Be careful neti-pot users. This popular home remedy for colds, stuffy noses and hay fever should always be practiced safely: Two people have died from infection as a result of using a neti pot incorrectly.
These deaths were caused by infection with “brain eating amoebas” after using a neti pot incorrectly. The victims, both residents of Louisiana, are believed to have used tap water when using the neti pot rather than the manufacturer-recommended sterilized or distilled water. The deadly amoeba, called Naegleria fowleri, entered the sinuses during use and worked its way to the brain. The victims’ brains were then infected with a neurological disease called primary amoebic meningoencephalitis (PAM), a disease that tears apart neural tissue and causes death within a few days.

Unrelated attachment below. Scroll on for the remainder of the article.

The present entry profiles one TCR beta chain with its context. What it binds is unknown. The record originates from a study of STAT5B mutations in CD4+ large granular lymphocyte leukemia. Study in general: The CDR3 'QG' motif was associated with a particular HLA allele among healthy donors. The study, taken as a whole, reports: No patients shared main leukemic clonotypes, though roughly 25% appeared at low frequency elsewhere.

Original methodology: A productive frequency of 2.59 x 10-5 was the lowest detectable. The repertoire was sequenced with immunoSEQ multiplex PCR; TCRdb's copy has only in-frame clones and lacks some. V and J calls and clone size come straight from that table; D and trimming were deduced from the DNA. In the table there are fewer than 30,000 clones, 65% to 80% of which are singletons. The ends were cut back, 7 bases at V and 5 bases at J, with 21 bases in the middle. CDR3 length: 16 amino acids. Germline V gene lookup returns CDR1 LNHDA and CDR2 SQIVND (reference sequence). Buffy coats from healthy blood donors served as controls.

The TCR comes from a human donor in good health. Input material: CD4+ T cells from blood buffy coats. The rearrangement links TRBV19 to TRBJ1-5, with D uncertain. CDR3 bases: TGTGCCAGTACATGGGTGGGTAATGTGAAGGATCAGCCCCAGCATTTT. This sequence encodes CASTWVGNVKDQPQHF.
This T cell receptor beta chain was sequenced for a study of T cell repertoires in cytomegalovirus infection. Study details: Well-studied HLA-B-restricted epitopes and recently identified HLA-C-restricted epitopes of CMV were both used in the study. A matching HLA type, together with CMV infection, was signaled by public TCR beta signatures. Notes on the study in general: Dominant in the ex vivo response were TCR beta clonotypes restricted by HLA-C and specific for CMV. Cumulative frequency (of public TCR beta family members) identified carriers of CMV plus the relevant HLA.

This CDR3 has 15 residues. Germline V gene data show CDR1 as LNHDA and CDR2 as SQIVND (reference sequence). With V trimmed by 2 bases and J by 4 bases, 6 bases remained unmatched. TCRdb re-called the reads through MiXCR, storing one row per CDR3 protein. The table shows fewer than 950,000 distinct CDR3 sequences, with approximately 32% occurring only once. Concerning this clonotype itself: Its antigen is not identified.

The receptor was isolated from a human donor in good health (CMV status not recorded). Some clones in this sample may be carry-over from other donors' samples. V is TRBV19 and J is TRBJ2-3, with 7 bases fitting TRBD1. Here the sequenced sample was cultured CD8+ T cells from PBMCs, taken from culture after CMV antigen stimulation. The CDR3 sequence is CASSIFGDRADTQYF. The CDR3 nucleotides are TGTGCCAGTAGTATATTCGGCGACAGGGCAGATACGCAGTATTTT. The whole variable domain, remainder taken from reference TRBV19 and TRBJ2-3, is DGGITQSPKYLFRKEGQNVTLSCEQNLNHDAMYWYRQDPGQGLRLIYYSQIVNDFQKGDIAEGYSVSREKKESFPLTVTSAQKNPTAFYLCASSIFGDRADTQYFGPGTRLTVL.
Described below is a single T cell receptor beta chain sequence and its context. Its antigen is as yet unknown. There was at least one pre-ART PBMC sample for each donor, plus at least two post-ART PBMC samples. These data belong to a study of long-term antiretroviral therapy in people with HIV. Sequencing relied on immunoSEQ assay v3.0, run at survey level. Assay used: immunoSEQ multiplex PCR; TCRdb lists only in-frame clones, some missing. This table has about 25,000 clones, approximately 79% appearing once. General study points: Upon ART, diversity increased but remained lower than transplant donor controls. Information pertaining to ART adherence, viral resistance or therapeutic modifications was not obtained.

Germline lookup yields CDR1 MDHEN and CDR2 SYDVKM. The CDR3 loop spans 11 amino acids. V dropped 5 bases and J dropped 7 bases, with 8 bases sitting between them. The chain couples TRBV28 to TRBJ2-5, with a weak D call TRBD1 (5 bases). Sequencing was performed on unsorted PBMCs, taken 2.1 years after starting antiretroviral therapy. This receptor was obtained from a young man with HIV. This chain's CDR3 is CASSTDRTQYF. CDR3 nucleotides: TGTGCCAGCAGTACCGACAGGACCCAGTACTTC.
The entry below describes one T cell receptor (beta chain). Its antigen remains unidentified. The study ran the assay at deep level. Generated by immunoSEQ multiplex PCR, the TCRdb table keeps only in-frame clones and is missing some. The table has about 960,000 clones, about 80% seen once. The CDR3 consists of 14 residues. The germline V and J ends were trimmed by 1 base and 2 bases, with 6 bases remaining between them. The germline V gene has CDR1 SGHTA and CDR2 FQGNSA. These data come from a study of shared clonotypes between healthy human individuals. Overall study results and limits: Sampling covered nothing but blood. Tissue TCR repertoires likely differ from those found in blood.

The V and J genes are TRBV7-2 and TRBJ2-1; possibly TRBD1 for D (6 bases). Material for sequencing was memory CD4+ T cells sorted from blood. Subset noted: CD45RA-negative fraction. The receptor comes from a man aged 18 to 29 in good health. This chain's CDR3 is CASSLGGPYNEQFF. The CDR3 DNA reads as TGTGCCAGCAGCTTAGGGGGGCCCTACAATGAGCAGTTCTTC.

The brain-eating amoeba is typically found in untreated lakes, rivers and ponds, especially in southern states. The disease is typically contracted while swimming or jumping into these water sources and snorting water up into the nose. The amoeba’s presence in treated drinking water is unusual.
While using a neti pot is a great way to relieve sinus pressure and hay fever,
it's important to always follow the instructions carefully.
Photo by Bob Kieffer/Courtesy Flickr
Experts insist the neti pot is still a safe, effective way to irrigate your sinuses—if used correctly. It’s important to use distilled, sterile or previously boiled water, rather than tap water, when using a neti pot. In addition, each neti pot should come with salt packets to help further sterilize the water. After each use, it’s important to clean and dry the neti pot to avoid future infection or disease.
For more information on this ancient home remedy, including step-by-step instructions, check out Karta Purkh Singh Khalsa’s article, “Spring Cleaning for Your Nose” or click here for a tutorial video.